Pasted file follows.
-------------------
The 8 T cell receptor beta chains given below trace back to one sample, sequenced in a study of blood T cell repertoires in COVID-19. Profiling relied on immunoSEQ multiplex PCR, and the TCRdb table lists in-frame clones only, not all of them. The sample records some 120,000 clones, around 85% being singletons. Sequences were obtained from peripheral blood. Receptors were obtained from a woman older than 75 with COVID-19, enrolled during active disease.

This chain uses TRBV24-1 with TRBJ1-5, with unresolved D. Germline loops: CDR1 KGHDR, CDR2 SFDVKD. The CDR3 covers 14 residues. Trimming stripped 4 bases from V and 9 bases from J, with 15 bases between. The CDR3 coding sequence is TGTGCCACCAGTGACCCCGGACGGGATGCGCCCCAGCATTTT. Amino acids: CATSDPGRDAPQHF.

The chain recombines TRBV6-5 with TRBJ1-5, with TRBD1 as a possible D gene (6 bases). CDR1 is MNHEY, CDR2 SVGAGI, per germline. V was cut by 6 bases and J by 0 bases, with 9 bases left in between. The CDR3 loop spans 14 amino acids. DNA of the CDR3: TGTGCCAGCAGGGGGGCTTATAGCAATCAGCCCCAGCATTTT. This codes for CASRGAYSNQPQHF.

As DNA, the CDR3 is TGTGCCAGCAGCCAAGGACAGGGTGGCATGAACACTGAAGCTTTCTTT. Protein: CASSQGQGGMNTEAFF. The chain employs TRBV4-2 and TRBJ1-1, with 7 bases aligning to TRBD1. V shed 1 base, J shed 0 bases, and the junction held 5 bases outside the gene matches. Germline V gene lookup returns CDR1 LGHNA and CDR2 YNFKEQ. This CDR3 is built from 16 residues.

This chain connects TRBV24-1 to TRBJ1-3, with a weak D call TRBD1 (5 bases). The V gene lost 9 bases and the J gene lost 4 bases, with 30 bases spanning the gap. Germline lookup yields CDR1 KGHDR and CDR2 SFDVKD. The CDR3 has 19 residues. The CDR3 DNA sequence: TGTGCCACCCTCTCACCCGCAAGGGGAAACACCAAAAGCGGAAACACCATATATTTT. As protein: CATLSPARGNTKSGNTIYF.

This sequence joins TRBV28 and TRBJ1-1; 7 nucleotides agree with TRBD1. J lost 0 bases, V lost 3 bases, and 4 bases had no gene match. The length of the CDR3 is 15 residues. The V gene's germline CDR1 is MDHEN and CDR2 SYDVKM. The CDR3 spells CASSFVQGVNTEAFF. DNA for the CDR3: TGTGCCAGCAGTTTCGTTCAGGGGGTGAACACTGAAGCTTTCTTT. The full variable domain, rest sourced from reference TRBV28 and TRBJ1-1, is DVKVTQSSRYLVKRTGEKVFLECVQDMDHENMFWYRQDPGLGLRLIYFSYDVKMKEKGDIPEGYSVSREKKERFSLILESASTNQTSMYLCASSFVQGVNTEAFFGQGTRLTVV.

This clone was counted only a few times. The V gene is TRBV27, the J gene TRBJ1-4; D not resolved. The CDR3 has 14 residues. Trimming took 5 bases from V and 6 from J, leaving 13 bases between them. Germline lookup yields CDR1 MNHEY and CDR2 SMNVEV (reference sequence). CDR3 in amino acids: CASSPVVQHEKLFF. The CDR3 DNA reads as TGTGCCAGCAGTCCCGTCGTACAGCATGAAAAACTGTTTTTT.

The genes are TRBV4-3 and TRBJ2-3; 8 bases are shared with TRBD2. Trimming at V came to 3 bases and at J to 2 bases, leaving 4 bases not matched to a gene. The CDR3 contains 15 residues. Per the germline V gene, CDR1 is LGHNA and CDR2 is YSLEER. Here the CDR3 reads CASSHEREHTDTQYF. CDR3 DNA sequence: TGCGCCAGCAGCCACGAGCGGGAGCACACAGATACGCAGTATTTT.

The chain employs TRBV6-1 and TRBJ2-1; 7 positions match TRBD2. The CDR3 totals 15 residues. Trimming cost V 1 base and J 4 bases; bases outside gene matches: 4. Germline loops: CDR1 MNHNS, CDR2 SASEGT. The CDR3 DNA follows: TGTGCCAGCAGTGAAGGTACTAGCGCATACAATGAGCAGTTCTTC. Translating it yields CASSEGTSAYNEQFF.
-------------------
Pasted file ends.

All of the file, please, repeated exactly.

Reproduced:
The 8 T cell receptor beta chains given below trace back to one sample, sequenced in a study of blood T cell repertoires in COVID-19. Profiling relied on immunoSEQ multiplex PCR, and the TCRdb table lists in-frame clones only, not all of them. The sample records some 120,000 clones, around 85% being singletons. Sequences were obtained from peripheral blood. Receptors were obtained from a woman older than 75 with COVID-19, enrolled during active disease.

This chain uses TRBV24-1 with TRBJ1-5, with unresolved D. Germline loops: CDR1 KGHDR, CDR2 SFDVKD. The CDR3 covers 14 residues. Trimming stripped 4 bases from V and 9 bases from J, with 15 bases between. The CDR3 coding sequence is TGTGCCACCAGTGACCCCGGACGGGATGCGCCCCAGCATTTT. Amino acids: CATSDPGRDAPQHF.

The chain recombines TRBV6-5 with TRBJ1-5, with TRBD1 as a possible D gene (6 bases). CDR1 is MNHEY, CDR2 SVGAGI, per germline. V was cut by 6 bases and J by 0 bases, with 9 bases left in between. The CDR3 loop spans 14 amino acids. DNA of the CDR3: TGTGCCAGCAGGGGGGCTTATAGCAATCAGCCCCAGCATTTT. This codes for CASRGAYSNQPQHF.

As DNA, the CDR3 is TGTGCCAGCAGCCAAGGACAGGGTGGCATGAACACTGAAGCTTTCTTT. Protein: CASSQGQGGMNTEAFF. The chain employs TRBV4-2 and TRBJ1-1, with 7 bases aligning to TRBD1. V shed 1 base, J shed 0 bases, and the junction held 5 bases outside the gene matches. Germline V gene lookup returns CDR1 LGHNA and CDR2 YNFKEQ. This CDR3 is built from 16 residues.

This chain connects TRBV24-1 to TRBJ1-3, with a weak D call TRBD1 (5 bases). The V gene lost 9 bases and the J gene lost 4 bases, with 30 bases spanning the gap. Germline lookup yields CDR1 KGHDR and CDR2 SFDVKD. The CDR3 has 19 residues. The CDR3 DNA sequence: TGTGCCACCCTCTCACCCGCAAGGGGAAACACCAAAAGCGGAAACACCATATATTTT. As protein: CATLSPARGNTKSGNTIYF.

This sequence joins TRBV28 and TRBJ1-1; 7 nucleotides agree with TRBD1. J lost 0 bases, V lost 3 bases, and 4 bases had no gene match. The length of the CDR3 is 15 residues. The V gene's germline CDR1 is MDHEN and CDR2 SYDVKM. The CDR3 spells CASSFVQGVNTEAFF. DNA for the CDR3: TGTGCCAGCAGTTTCGTTCAGGGGGTGAACACTGAAGCTTTCTTT. The full variable domain, rest sourced from reference TRBV28 and TRBJ1-1, is DVKVTQSSRYLVKRTGEKVFLECVQDMDHENMFWYRQDPGLGLRLIYFSYDVKMKEKGDIPEGYSVSREKKERFSLILESASTNQTSMYLCASSFVQGVNTEAFFGQGTRLTVV.

This clone was counted only a few times. The V gene is TRBV27, the J gene TRBJ1-4; D not resolved. The CDR3 has 14 residues. Trimming took 5 bases from V and 6 from J, leaving 13 bases between them. Germline lookup yields CDR1 MNHEY and CDR2 SMNVEV (reference sequence). CDR3 in amino acids: CASSPVVQHEKLFF. The CDR3 DNA reads as TGTGCCAGCAGTCCCGTCGTACAGCATGAAAAACTGTTTTTT.

The genes are TRBV4-3 and TRBJ2-3; 8 bases are shared with TRBD2. Trimming at V came to 3 bases and at J to 2 bases, leaving 4 bases not matched to a gene. The CDR3 contains 15 residues. Per the germline V gene, CDR1 is LGHNA and CDR2 is YSLEER. Here the CDR3 reads CASSHEREHTDTQYF. CDR3 DNA sequence: TGCGCCAGCAGCCACGAGCGGGAGCACACAGATACGCAGTATTTT.

The chain employs TRBV6-1 and TRBJ2-1; 7 positions match TRBD2. The CDR3 totals 15 residues. Trimming cost V 1 base and J 4 bases; bases outside gene matches: 4. Germline loops: CDR1 MNHNS, CDR2 SASEGT. The CDR3 DNA follows: TGTGCCAGCAGTGAAGGTACTAGCGCATACAATGAGCAGTTCTTC. Translating it yields CASSEGTSAYNEQFF.